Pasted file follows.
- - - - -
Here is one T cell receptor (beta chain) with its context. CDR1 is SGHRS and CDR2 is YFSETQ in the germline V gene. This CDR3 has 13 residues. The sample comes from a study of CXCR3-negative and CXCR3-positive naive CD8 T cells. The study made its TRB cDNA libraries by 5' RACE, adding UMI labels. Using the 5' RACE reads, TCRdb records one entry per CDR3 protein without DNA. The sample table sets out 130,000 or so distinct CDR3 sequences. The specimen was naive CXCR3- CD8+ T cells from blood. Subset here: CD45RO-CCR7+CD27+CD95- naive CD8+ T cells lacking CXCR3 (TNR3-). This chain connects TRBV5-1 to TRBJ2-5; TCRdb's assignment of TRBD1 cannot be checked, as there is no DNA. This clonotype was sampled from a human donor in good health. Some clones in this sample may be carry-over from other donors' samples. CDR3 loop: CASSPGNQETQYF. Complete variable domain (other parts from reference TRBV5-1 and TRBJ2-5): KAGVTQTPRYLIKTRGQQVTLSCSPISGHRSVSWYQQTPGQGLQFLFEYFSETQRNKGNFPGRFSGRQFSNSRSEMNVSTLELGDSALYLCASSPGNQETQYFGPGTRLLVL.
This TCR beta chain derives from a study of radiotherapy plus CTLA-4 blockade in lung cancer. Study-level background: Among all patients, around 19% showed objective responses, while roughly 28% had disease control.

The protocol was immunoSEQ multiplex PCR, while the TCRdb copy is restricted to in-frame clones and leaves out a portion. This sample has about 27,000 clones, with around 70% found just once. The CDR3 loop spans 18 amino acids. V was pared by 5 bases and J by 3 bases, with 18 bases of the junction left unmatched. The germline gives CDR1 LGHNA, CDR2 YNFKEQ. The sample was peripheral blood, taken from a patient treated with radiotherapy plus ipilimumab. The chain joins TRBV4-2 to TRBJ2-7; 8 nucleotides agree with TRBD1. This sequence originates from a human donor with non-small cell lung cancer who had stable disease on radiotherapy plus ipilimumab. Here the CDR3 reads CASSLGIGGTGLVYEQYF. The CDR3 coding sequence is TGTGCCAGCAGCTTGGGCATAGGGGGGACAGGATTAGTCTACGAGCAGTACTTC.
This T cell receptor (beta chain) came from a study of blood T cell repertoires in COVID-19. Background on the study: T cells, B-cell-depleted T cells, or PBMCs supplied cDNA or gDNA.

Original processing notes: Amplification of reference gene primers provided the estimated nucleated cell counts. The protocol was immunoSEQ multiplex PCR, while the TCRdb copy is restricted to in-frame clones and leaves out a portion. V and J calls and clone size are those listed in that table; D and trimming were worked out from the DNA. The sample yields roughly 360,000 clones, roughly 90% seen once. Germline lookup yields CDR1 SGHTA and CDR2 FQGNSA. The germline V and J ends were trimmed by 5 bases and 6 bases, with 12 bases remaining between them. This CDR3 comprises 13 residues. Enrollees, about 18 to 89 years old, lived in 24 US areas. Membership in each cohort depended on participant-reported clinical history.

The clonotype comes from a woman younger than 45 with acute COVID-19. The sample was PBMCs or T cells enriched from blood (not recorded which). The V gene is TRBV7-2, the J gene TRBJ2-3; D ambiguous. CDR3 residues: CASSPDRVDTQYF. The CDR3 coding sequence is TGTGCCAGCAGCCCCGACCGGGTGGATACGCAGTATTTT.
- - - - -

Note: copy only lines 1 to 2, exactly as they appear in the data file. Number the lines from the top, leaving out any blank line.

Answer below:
Here is one T cell receptor (beta chain) with its context. CDR1 is SGHRS and CDR2 is YFSETQ in the germline V gene. This CDR3 has 13 residues. The sample comes from a study of CXCR3-negative and CXCR3-positive naive CD8 T cells. The study made its TRB cDNA libraries by 5' RACE, adding UMI labels. Using the 5' RACE reads, TCRdb records one entry per CDR3 protein without DNA. The sample table sets out 130,000 or so distinct CDR3 sequences. The specimen was naive CXCR3- CD8+ T cells from blood. Subset here: CD45RO-CCR7+CD27+CD95- naive CD8+ T cells lacking CXCR3 (TNR3-). This chain connects TRBV5-1 to TRBJ2-5; TCRdb's assignment of TRBD1 cannot be checked, as there is no DNA. This clonotype was sampled from a human donor in good health. Some clones in this sample may be carry-over from other donors' samples. CDR3 loop: CASSPGNQETQYF. Complete variable domain (other parts from reference TRBV5-1 and TRBJ2-5): KAGVTQTPRYLIKTRGQQVTLSCSPISGHRSVSWYQQTPGQGLQFLFEYFSETQRNKGNFPGRFSGRQFSNSRSEMNVSTLELGDSALYLCASSPGNQETQYFGPGTRLLVL.
This TCR beta chain derives from a study of radiotherapy plus CTLA-4 blockade in lung cancer. Study-level background: Among all patients, around 19% showed objective responses, while roughly 28% had disease control.